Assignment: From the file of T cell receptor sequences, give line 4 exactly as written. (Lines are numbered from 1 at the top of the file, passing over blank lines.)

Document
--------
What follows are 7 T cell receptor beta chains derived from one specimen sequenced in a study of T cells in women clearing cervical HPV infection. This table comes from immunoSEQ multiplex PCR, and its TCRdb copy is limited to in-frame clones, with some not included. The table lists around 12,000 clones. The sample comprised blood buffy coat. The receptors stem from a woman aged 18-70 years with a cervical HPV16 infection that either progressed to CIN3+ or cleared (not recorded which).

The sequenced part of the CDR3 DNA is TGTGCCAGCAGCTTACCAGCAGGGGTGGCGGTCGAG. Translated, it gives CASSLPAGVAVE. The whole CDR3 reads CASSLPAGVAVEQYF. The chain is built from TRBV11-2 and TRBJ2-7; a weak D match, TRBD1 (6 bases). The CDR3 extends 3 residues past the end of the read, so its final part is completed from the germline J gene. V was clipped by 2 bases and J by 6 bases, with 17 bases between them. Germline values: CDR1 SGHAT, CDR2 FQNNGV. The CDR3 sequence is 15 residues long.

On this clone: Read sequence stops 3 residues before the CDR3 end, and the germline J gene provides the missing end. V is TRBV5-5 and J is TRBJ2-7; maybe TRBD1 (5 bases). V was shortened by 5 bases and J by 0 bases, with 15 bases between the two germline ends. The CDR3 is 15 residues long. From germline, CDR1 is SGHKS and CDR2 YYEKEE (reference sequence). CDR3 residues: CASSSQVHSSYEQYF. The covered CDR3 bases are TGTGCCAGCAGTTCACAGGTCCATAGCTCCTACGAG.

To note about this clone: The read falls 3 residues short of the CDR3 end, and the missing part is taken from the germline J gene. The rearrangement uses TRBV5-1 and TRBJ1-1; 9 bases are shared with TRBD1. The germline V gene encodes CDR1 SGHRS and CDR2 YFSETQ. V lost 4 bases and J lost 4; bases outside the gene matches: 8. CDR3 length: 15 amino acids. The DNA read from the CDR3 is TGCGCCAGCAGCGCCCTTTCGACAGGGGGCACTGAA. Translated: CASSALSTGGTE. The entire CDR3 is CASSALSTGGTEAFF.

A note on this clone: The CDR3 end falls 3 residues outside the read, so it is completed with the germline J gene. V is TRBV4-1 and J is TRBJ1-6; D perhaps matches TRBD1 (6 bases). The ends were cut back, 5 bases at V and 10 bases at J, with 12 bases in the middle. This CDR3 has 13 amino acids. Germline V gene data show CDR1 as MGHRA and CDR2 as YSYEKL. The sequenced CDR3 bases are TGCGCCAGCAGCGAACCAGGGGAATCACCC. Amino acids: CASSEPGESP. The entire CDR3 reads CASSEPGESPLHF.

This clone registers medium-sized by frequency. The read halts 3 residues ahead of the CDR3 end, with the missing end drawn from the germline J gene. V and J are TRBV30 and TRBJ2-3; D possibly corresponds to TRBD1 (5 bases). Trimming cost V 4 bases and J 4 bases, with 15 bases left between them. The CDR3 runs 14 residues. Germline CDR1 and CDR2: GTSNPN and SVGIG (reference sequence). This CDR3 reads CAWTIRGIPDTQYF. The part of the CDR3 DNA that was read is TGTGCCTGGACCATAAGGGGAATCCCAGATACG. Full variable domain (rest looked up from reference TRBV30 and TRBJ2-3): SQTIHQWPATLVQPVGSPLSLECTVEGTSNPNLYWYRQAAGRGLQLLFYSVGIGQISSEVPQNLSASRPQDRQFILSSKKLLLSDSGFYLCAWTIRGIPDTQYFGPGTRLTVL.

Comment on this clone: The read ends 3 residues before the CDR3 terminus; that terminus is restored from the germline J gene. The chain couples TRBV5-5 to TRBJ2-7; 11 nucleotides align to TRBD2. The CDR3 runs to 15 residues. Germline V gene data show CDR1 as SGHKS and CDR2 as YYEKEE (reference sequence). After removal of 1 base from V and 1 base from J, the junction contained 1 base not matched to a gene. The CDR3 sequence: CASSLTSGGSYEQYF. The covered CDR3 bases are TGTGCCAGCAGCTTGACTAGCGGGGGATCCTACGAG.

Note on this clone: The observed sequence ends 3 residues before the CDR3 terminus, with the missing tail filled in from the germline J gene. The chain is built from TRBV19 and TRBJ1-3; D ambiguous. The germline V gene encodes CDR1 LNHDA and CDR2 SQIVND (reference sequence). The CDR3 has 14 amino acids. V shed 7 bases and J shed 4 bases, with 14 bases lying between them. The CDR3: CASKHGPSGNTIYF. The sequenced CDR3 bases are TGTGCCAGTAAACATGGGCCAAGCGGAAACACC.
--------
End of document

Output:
To note about this clone: The read falls 3 residues short of the CDR3 end, and the missing part is taken from the germline J gene. The rearrangement uses TRBV5-1 and TRBJ1-1; 9 bases are shared with TRBD1. The germline V gene encodes CDR1 SGHRS and CDR2 YFSETQ. V lost 4 bases and J lost 4; bases outside the gene matches: 8. CDR3 length: 15 amino acids. The DNA read from the CDR3 is TGCGCCAGCAGCGCCCTTTCGACAGGGGGCACTGAA. Translated: CASSALSTGGTE. The entire CDR3 is CASSALSTGGTEAFF.